According to a 2005 article in Computing Canada entitled “Statistically Speaking,” allowing frequent email interruptions causes a drop in performance equivalent to losing 10 IQ points. (Source: The Age of Speed, NY Times Best Selling Book)
Stated another way, responding to emails as they “ding” into your inbox reduces your performance two and a half times more than smoking weed.
This post is not a preface to my launching a Weed in the Workplace productivity improvement program. Can you imagine incentive trips to Amsterdam? Grateful Dead elevator music? USB powered Hookah pipes? No, me either.
What I am suggesting, is that you need the guts to click the big red box on the top right of your email inbox or power down your PDA as you do your most important activities.
Don’t get me wrong, I know that email is the life blood of business communication, especially for road warriors like myself. That some people are “on call” or that answering email is their job. But for most of us, email is only a means to an end. You only have so much energy and willpower. If you do not direct it at your most important activities, then interruptions will steal your day from you. Have you looked up at the end of the day wondered, “What did I really get accomplished today?”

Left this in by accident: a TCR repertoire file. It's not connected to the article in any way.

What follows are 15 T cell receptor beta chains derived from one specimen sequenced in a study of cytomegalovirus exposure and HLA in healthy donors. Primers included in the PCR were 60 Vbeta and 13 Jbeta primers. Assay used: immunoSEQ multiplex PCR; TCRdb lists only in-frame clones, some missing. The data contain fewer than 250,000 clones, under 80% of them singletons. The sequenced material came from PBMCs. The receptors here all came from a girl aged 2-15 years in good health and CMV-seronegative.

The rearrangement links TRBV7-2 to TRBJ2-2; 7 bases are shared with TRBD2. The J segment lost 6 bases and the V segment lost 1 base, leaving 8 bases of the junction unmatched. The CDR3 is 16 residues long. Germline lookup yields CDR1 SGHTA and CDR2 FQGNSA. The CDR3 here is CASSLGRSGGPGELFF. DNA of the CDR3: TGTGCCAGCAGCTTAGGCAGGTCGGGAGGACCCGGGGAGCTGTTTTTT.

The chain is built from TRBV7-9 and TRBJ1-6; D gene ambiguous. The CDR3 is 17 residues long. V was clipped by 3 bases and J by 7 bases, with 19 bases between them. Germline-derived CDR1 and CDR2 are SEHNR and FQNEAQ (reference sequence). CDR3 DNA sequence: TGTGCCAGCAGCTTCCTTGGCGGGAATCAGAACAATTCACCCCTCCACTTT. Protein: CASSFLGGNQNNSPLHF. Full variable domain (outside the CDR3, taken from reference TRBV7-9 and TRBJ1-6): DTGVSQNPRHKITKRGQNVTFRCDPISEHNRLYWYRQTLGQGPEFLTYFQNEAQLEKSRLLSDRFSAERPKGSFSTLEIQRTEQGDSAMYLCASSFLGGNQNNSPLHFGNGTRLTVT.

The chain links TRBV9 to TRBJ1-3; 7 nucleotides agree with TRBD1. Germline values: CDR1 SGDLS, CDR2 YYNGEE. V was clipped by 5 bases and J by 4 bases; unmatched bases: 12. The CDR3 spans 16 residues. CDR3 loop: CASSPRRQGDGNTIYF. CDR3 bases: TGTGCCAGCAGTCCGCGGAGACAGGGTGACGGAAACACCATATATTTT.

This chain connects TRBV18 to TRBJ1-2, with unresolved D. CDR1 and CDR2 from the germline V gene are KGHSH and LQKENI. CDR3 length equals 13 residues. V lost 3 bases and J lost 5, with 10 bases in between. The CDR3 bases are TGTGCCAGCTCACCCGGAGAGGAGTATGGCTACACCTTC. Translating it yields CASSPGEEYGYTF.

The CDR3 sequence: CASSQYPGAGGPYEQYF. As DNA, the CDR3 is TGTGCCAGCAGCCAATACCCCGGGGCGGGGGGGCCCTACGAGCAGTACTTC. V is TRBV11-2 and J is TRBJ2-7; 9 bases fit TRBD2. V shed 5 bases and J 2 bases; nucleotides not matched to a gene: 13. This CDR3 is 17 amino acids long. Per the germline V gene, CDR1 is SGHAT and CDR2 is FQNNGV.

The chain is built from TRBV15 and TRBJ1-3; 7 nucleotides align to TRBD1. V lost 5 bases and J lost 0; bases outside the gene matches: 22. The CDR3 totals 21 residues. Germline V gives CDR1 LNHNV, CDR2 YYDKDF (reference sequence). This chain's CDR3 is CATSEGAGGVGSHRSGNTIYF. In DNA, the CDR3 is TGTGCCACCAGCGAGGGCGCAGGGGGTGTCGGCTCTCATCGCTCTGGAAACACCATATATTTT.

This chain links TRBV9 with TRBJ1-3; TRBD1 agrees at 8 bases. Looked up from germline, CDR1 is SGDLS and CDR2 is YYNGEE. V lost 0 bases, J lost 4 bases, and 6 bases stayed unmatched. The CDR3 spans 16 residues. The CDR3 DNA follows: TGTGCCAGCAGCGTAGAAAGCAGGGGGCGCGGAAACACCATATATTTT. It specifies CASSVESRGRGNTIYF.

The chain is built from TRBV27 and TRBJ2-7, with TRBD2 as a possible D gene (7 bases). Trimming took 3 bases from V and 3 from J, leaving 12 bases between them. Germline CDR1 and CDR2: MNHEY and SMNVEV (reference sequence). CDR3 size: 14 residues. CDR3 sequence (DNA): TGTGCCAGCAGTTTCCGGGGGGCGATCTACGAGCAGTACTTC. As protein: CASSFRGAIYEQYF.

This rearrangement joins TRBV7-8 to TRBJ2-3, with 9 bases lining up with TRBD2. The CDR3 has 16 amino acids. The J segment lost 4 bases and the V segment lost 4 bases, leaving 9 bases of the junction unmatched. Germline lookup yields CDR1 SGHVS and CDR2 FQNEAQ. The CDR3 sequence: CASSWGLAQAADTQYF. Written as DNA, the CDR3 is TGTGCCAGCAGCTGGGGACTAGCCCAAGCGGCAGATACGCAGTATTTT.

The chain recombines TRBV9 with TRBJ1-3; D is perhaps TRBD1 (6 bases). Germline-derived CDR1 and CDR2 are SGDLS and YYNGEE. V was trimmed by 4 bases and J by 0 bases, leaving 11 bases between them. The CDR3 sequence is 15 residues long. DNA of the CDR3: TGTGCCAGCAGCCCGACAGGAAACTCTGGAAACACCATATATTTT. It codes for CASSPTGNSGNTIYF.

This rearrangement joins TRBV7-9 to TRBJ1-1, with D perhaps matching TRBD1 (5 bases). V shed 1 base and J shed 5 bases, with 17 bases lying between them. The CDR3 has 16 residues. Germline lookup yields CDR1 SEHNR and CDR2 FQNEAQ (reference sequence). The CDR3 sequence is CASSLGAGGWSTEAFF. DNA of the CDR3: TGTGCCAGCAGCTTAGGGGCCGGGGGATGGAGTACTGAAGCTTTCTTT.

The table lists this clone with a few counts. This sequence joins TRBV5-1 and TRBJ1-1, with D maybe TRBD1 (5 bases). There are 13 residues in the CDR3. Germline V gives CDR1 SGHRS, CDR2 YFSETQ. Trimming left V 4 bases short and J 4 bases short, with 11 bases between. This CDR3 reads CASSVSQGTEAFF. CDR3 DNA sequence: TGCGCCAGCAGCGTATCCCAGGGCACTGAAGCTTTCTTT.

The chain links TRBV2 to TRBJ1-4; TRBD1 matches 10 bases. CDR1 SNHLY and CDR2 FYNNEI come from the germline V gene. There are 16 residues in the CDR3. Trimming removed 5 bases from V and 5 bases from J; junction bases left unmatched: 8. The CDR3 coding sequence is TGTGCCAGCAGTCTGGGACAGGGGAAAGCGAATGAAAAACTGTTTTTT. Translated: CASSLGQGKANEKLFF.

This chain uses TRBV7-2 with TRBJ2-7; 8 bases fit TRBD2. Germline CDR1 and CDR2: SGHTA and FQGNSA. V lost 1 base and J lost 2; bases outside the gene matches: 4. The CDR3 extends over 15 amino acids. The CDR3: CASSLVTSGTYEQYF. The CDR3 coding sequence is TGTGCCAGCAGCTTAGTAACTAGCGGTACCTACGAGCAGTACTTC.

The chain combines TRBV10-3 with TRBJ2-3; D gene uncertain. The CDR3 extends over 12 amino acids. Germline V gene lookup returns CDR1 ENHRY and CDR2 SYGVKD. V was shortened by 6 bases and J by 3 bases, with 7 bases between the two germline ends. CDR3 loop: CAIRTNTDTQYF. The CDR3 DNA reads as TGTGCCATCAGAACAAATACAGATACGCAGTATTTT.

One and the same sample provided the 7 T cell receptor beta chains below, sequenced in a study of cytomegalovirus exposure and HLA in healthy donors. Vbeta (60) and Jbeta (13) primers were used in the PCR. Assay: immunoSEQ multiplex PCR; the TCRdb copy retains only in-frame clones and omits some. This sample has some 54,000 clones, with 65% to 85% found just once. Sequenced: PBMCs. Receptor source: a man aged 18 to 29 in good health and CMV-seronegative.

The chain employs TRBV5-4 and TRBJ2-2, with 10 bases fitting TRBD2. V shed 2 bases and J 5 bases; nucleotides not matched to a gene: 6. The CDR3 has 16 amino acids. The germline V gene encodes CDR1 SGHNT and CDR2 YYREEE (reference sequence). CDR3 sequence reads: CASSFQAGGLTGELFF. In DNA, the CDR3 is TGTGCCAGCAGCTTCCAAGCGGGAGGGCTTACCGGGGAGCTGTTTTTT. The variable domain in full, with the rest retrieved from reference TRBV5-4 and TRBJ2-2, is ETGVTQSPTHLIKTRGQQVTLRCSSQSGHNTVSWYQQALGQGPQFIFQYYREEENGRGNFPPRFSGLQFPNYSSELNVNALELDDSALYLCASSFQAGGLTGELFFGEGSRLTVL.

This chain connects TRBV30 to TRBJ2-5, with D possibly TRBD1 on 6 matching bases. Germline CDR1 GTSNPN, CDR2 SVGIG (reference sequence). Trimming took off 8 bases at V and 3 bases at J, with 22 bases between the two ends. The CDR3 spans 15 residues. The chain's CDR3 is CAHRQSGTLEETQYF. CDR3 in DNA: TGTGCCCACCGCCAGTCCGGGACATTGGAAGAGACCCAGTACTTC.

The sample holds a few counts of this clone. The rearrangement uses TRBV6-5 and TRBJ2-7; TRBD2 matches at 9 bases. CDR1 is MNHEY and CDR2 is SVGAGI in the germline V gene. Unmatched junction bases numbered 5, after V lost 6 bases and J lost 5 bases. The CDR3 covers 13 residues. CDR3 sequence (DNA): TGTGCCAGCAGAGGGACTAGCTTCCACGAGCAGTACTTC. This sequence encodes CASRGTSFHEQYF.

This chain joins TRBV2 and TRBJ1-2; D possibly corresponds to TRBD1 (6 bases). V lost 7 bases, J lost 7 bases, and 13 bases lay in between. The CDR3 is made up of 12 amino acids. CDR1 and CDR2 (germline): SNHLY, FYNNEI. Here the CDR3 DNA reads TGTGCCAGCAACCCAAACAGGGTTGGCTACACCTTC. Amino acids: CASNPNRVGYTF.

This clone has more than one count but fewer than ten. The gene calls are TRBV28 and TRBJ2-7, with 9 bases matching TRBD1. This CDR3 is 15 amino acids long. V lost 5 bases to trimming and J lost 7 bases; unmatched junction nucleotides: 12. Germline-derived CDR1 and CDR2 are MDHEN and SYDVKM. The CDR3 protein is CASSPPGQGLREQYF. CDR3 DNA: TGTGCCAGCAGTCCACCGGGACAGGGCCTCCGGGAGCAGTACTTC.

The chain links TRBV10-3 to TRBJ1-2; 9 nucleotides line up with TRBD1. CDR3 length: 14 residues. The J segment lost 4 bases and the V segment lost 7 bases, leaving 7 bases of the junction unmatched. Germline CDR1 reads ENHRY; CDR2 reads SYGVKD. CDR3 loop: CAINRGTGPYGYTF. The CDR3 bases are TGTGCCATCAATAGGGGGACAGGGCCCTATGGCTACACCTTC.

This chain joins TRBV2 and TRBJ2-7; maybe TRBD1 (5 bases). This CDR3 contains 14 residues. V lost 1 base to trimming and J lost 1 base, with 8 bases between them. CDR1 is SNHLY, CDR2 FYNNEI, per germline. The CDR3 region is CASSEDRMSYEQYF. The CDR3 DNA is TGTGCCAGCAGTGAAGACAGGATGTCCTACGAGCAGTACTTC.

Especially for mentally challenging tasks, allowing interruptions is like turning the lights out in a gymnasium. After you flip the switch back on, it takes a frustratingly long time for the lights to actually return to full power.
OK, I am sure you get the idea. Let’s put it to work. Here are some step-by-steps ideas for More Great Days at Work:
1. Define your Peak Moments. If you could only work two hours a day, but your coworkers or competitors could work full days, what would you do in those two hours to keep up or keep your job? These are your Peak Moments.
2. When you are doing #1, turn off everything that could distract you.
Is this idea overly simple? Maybe. Is it something you have heard before? Probably. Is this a good reminder? I hope so. When you do it, will it help you in amazing ways? You bet.
Andy also wrote the book Change Your Day, Not Your Life, a guide to sustained motivation and more productivity.
See Andy's speaking schedule for an event near you.
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